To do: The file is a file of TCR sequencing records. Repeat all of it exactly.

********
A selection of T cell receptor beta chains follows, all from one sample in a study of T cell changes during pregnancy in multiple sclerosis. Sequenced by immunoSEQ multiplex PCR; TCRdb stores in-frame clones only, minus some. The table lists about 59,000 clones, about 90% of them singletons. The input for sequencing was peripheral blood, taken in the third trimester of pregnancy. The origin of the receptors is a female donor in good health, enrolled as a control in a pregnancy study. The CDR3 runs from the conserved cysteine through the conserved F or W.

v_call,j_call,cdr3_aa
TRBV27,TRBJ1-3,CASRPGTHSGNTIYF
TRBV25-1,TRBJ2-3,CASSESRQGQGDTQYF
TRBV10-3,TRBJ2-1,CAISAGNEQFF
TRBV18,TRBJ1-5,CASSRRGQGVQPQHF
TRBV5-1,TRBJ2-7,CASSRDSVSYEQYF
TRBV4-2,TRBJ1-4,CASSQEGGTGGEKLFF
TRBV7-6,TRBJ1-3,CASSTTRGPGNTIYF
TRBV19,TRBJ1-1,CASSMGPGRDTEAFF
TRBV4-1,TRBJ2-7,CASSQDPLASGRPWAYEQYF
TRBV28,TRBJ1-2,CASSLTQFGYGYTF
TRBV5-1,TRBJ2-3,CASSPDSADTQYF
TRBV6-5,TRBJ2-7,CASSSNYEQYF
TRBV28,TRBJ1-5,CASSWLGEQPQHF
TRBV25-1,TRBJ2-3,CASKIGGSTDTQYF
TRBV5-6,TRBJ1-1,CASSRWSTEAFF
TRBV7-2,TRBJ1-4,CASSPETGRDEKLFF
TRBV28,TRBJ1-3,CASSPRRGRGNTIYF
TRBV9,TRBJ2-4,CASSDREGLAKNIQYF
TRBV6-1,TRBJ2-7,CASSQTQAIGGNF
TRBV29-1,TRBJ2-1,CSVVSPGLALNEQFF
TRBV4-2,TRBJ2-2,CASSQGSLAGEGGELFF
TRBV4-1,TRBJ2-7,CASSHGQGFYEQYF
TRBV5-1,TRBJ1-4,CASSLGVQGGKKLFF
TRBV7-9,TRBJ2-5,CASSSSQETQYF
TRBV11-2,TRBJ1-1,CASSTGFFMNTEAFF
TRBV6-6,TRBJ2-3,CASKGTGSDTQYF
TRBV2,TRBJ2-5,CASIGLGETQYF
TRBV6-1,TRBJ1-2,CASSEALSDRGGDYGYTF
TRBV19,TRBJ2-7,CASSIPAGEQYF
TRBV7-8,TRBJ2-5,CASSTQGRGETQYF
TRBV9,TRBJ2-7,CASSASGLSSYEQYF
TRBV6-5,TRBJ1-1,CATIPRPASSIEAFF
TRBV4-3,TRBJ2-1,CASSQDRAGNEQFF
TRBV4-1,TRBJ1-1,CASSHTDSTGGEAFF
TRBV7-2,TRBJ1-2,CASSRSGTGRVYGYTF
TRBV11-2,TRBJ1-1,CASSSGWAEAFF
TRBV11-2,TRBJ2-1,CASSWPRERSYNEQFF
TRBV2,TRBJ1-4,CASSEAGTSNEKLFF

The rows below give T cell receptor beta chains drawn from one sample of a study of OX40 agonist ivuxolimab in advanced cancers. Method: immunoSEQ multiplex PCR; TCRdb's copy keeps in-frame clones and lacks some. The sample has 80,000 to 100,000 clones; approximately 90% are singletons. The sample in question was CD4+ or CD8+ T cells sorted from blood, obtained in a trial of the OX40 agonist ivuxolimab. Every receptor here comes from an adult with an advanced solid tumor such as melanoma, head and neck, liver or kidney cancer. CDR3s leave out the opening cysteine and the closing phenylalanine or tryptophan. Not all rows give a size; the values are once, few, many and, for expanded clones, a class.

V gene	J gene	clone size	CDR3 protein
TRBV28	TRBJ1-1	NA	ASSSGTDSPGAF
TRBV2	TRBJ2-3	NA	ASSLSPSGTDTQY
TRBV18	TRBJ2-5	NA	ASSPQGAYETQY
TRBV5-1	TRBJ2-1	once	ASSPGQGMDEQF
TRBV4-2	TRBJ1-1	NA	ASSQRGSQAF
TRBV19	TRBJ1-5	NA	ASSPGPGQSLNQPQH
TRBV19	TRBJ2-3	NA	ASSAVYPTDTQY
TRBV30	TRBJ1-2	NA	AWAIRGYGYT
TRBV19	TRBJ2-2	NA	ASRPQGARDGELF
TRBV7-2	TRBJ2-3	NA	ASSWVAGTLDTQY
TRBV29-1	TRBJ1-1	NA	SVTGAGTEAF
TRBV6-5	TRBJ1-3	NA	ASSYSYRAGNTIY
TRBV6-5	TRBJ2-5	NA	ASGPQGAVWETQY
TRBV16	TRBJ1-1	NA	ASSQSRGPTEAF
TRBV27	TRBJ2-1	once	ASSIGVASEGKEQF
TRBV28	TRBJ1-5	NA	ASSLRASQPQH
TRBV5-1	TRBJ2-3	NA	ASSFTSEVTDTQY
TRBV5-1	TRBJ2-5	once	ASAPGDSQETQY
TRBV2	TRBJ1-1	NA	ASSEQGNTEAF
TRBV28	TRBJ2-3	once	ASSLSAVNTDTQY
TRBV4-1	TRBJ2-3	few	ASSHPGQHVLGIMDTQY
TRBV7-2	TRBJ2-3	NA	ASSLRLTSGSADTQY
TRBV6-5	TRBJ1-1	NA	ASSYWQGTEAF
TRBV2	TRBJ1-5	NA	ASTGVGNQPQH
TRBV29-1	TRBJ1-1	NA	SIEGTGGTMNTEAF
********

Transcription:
A selection of T cell receptor beta chains follows, all from one sample in a study of T cell changes during pregnancy in multiple sclerosis. Sequenced by immunoSEQ multiplex PCR; TCRdb stores in-frame clones only, minus some. The table lists about 59,000 clones, about 90% of them singletons. The input for sequencing was peripheral blood, taken in the third trimester of pregnancy. The origin of the receptors is a female donor in good health, enrolled as a control in a pregnancy study. The CDR3 runs from the conserved cysteine through the conserved F or W.

v_call,j_call,cdr3_aa
TRBV27,TRBJ1-3,CASRPGTHSGNTIYF
TRBV25-1,TRBJ2-3,CASSESRQGQGDTQYF
TRBV10-3,TRBJ2-1,CAISAGNEQFF
TRBV18,TRBJ1-5,CASSRRGQGVQPQHF
TRBV5-1,TRBJ2-7,CASSRDSVSYEQYF
TRBV4-2,TRBJ1-4,CASSQEGGTGGEKLFF
TRBV7-6,TRBJ1-3,CASSTTRGPGNTIYF
TRBV19,TRBJ1-1,CASSMGPGRDTEAFF
TRBV4-1,TRBJ2-7,CASSQDPLASGRPWAYEQYF
TRBV28,TRBJ1-2,CASSLTQFGYGYTF
TRBV5-1,TRBJ2-3,CASSPDSADTQYF
TRBV6-5,TRBJ2-7,CASSSNYEQYF
TRBV28,TRBJ1-5,CASSWLGEQPQHF
TRBV25-1,TRBJ2-3,CASKIGGSTDTQYF
TRBV5-6,TRBJ1-1,CASSRWSTEAFF
TRBV7-2,TRBJ1-4,CASSPETGRDEKLFF
TRBV28,TRBJ1-3,CASSPRRGRGNTIYF
TRBV9,TRBJ2-4,CASSDREGLAKNIQYF
TRBV6-1,TRBJ2-7,CASSQTQAIGGNF
TRBV29-1,TRBJ2-1,CSVVSPGLALNEQFF
TRBV4-2,TRBJ2-2,CASSQGSLAGEGGELFF
TRBV4-1,TRBJ2-7,CASSHGQGFYEQYF
TRBV5-1,TRBJ1-4,CASSLGVQGGKKLFF
TRBV7-9,TRBJ2-5,CASSSSQETQYF
TRBV11-2,TRBJ1-1,CASSTGFFMNTEAFF
TRBV6-6,TRBJ2-3,CASKGTGSDTQYF
TRBV2,TRBJ2-5,CASIGLGETQYF
TRBV6-1,TRBJ1-2,CASSEALSDRGGDYGYTF
TRBV19,TRBJ2-7,CASSIPAGEQYF
TRBV7-8,TRBJ2-5,CASSTQGRGETQYF
TRBV9,TRBJ2-7,CASSASGLSSYEQYF
TRBV6-5,TRBJ1-1,CATIPRPASSIEAFF
TRBV4-3,TRBJ2-1,CASSQDRAGNEQFF
TRBV4-1,TRBJ1-1,CASSHTDSTGGEAFF
TRBV7-2,TRBJ1-2,CASSRSGTGRVYGYTF
TRBV11-2,TRBJ1-1,CASSSGWAEAFF
TRBV11-2,TRBJ2-1,CASSWPRERSYNEQFF
TRBV2,TRBJ1-4,CASSEAGTSNEKLFF

The rows below give T cell receptor beta chains drawn from one sample of a study of OX40 agonist ivuxolimab in advanced cancers. Method: immunoSEQ multiplex PCR; TCRdb's copy keeps in-frame clones and lacks some. The sample has 80,000 to 100,000 clones; approximately 90% are singletons. The sample in question was CD4+ or CD8+ T cells sorted from blood, obtained in a trial of the OX40 agonist ivuxolimab. Every receptor here comes from an adult with an advanced solid tumor such as melanoma, head and neck, liver or kidney cancer. CDR3s leave out the opening cysteine and the closing phenylalanine or tryptophan. Not all rows give a size; the values are once, few, many and, for expanded clones, a class.

V gene	J gene	clone size	CDR3 protein
TRBV28	TRBJ1-1	NA	ASSSGTDSPGAF
TRBV2	TRBJ2-3	NA	ASSLSPSGTDTQY
TRBV18	TRBJ2-5	NA	ASSPQGAYETQY
TRBV5-1	TRBJ2-1	once	ASSPGQGMDEQF
TRBV4-2	TRBJ1-1	NA	ASSQRGSQAF
TRBV19	TRBJ1-5	NA	ASSPGPGQSLNQPQH
TRBV19	TRBJ2-3	NA	ASSAVYPTDTQY
TRBV30	TRBJ1-2	NA	AWAIRGYGYT
TRBV19	TRBJ2-2	NA	ASRPQGARDGELF
TRBV7-2	TRBJ2-3	NA	ASSWVAGTLDTQY
TRBV29-1	TRBJ1-1	NA	SVTGAGTEAF
TRBV6-5	TRBJ1-3	NA	ASSYSYRAGNTIY
TRBV6-5	TRBJ2-5	NA	ASGPQGAVWETQY
TRBV16	TRBJ1-1	NA	ASSQSRGPTEAF
TRBV27	TRBJ2-1	once	ASSIGVASEGKEQF
TRBV28	TRBJ1-5	NA	ASSLRASQPQH
TRBV5-1	TRBJ2-3	NA	ASSFTSEVTDTQY
TRBV5-1	TRBJ2-5	once	ASAPGDSQETQY
TRBV2	TRBJ1-1	NA	ASSEQGNTEAF
TRBV28	TRBJ2-3	once	ASSLSAVNTDTQY
TRBV4-1	TRBJ2-3	few	ASSHPGQHVLGIMDTQY
TRBV7-2	TRBJ2-3	NA	ASSLRLTSGSADTQY
TRBV6-5	TRBJ1-1	NA	ASSYWQGTEAF
TRBV2	TRBJ1-5	NA	ASTGVGNQPQH
TRBV29-1	TRBJ1-1	NA	SIEGTGGTMNTEAF